An Introduction to the Senses
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Therese R. Tobecksen St. Andrew the Apostle
Calumet City IL 60409
Primary students will identify body parts associated with the five senses.
They will name the five senses. They will perform simple experiments involving
Several empty 35 mm film canisters, baby powder, lemon, jar of dill pickles,
cinnamon, peppermint oil, chocolate, unpopped popcorn, salt, air popper,
fresh dill weed, fresh mint leaves, small fabric samples of various textures,
sheets of various grades of sand paper
Begin by making air popped popcorn for the students. Discuss all the ways in
which they were able to know that popcorn was popping. Allow students to eat
some popcorn and continue discussion. Divide students into groups of four or
five. Distribute numbered film canisters containing lemon, dill pickle,
cinnamon, peppermint, chocolate, and baby powder. Students will discriminate
between the six smells and write the appropriate number next to each on a list.
After students have completed the smelling activity, allow them to see what was
in the six canisters. Give students the opportunity to see fresh dill weed and
Distribute each film canister containing salt or popcorn kernels. Students
will shake the canisters and be able to distinguish between the two sounds. A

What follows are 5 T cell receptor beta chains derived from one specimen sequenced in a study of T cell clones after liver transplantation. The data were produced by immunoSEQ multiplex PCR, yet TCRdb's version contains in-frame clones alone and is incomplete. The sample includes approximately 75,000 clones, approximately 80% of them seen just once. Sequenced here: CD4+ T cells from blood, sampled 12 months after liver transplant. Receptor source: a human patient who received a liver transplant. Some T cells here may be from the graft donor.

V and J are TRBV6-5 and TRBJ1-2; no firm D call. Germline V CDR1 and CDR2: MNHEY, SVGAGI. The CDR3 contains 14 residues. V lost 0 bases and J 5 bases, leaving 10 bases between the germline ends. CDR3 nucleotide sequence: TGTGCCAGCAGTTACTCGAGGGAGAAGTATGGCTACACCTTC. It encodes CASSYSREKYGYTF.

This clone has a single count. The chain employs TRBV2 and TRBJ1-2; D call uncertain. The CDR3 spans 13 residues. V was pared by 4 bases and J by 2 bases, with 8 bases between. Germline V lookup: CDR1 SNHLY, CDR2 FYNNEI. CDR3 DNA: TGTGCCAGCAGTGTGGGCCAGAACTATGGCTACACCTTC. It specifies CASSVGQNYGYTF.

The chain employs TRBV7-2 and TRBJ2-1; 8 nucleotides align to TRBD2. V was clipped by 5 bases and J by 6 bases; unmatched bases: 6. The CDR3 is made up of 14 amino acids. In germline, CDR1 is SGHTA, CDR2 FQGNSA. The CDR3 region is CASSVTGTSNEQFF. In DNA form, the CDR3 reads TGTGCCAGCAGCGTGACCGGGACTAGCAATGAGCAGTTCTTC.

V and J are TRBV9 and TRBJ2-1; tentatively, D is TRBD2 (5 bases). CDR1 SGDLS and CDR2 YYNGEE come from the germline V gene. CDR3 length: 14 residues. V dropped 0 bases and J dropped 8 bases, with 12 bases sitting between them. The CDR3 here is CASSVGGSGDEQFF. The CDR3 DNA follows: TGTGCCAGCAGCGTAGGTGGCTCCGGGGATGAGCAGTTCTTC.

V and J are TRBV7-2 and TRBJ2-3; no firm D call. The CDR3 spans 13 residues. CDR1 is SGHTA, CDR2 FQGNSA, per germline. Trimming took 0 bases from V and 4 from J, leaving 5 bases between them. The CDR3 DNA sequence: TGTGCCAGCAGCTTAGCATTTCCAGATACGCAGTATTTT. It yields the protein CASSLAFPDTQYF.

student will walk around the room shaking the canister. Students cover their
eyes and point to where the sound is coming from. Students repeat the activity
covering one ear at a time.
Students will be given the opportunity to taste either a piece of chocolate
or a dill pickle. They will be asked to try to determine where on the tongue
the taste buds are located for the tasting of sweet and sour. After students
conclude that sweet is tasted on the tip of the tongue, discuss the reason why
we like ice cream cones and lollipops. Students should be led to discover that
sour things are tasted on the sides of the tongue toward the front.
With eyes closed or wearing blindfolds, students will be given pairs of
circle shapes cut from various types of fabric and various grades of sandpaper.
Students will attempt to match two like circles.
Students will point to their body parts that are associated with each of the
five senses. Students will draw a head and a hand print and label the sense of
touch, taste, sight, smell, and vision on the drawing.